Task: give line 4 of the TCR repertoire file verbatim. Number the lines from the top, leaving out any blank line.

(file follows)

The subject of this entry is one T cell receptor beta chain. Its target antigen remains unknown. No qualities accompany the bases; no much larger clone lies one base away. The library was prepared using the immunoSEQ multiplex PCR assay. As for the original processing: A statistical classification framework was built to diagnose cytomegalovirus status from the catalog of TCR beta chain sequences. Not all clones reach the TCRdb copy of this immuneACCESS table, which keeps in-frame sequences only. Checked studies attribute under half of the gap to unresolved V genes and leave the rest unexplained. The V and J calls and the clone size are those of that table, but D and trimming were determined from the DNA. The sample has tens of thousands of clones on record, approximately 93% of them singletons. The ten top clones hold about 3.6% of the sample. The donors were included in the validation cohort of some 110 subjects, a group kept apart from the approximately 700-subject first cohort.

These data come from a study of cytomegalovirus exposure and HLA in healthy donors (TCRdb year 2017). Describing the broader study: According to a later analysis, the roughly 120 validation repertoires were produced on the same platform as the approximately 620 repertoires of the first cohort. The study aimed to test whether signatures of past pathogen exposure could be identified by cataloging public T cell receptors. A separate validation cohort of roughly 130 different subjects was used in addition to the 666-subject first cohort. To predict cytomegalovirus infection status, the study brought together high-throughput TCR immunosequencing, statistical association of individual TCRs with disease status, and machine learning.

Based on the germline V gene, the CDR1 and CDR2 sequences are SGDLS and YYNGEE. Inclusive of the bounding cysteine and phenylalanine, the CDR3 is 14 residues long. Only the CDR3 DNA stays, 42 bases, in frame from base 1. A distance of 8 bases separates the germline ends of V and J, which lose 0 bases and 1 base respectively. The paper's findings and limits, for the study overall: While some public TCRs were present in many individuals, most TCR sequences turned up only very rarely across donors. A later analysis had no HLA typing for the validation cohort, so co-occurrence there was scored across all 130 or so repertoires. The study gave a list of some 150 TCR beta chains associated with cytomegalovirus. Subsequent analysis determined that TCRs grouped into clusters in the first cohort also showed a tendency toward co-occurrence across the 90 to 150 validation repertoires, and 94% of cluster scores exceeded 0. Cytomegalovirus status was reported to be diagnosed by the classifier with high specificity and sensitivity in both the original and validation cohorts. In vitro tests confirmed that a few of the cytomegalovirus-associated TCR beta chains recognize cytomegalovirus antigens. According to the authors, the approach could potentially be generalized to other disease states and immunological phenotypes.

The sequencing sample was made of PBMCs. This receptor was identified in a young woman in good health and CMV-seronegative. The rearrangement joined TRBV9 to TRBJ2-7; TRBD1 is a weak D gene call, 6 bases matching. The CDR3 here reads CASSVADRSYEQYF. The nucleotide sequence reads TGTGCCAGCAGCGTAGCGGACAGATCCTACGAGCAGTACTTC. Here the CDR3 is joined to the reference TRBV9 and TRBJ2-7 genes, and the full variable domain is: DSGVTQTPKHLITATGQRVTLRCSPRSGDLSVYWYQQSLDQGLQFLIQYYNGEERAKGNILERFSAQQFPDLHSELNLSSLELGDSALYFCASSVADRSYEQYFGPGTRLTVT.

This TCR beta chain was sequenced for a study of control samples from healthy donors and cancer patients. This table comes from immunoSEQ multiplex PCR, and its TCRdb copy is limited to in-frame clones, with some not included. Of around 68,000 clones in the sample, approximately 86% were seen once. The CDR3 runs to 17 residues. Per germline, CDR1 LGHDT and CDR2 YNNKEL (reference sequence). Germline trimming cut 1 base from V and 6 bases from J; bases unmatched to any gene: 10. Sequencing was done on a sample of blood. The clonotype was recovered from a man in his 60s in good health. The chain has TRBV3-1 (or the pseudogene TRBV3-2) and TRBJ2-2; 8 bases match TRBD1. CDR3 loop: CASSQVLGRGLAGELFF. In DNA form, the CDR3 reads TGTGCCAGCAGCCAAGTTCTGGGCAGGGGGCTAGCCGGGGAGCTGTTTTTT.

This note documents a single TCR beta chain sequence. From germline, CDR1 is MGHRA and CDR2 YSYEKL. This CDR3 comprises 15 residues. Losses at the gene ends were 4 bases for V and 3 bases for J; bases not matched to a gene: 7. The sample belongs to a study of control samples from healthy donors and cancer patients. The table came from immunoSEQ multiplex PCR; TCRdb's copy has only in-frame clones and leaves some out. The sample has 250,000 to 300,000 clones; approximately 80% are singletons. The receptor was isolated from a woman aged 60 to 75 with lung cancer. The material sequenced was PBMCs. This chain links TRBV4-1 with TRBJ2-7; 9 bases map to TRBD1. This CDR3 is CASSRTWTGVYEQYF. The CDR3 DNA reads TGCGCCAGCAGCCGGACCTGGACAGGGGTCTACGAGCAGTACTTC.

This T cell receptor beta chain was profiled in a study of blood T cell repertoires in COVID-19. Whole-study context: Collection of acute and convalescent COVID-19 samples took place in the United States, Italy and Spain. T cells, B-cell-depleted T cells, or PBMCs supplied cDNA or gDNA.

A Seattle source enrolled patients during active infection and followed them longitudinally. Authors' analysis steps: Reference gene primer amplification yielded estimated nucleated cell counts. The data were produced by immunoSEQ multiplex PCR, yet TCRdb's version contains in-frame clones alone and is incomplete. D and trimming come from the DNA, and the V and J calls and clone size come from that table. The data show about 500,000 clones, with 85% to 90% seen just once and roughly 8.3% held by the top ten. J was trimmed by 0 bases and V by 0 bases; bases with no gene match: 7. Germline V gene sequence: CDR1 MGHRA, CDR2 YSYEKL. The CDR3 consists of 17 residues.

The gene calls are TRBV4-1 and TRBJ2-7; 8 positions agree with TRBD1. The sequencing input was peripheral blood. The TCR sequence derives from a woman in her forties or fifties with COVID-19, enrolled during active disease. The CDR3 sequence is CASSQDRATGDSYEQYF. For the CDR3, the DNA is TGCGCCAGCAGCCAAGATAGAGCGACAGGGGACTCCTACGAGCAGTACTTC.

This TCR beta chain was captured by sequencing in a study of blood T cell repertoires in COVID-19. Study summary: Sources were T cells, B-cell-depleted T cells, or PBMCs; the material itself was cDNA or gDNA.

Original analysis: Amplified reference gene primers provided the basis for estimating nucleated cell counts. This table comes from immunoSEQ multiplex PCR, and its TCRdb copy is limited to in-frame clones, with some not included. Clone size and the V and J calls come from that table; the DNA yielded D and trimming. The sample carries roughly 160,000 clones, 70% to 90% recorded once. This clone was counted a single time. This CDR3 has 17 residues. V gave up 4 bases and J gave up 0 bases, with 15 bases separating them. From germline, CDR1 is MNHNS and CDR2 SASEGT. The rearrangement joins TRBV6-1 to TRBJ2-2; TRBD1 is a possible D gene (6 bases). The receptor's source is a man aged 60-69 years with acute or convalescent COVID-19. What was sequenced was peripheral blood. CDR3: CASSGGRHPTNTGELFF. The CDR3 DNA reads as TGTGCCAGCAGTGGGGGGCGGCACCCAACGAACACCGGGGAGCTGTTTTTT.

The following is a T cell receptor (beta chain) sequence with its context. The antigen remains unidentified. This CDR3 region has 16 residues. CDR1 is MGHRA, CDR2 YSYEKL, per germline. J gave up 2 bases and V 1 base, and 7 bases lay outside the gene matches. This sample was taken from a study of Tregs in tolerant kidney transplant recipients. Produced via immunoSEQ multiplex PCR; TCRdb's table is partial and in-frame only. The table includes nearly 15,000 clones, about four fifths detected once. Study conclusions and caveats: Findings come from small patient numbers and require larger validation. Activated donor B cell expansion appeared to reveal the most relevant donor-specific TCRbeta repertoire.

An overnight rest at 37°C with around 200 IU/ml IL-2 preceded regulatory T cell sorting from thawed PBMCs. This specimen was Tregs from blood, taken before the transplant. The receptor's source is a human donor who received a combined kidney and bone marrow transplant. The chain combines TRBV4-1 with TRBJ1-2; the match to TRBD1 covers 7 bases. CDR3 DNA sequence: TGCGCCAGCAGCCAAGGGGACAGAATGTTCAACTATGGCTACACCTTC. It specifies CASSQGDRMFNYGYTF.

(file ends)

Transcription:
The sequencing sample was made of PBMCs. This receptor was identified in a young woman in good health and CMV-seronegative. The rearrangement joined TRBV9 to TRBJ2-7; TRBD1 is a weak D gene call, 6 bases matching. The CDR3 here reads CASSVADRSYEQYF. The nucleotide sequence reads TGTGCCAGCAGCGTAGCGGACAGATCCTACGAGCAGTACTTC. Here the CDR3 is joined to the reference TRBV9 and TRBJ2-7 genes, and the full variable domain is: DSGVTQTPKHLITATGQRVTLRCSPRSGDLSVYWYQQSLDQGLQFLIQYYNGEERAKGNILERFSAQQFPDLHSELNLSSLELGDSALYFCASSVADRSYEQYFGPGTRLTVT.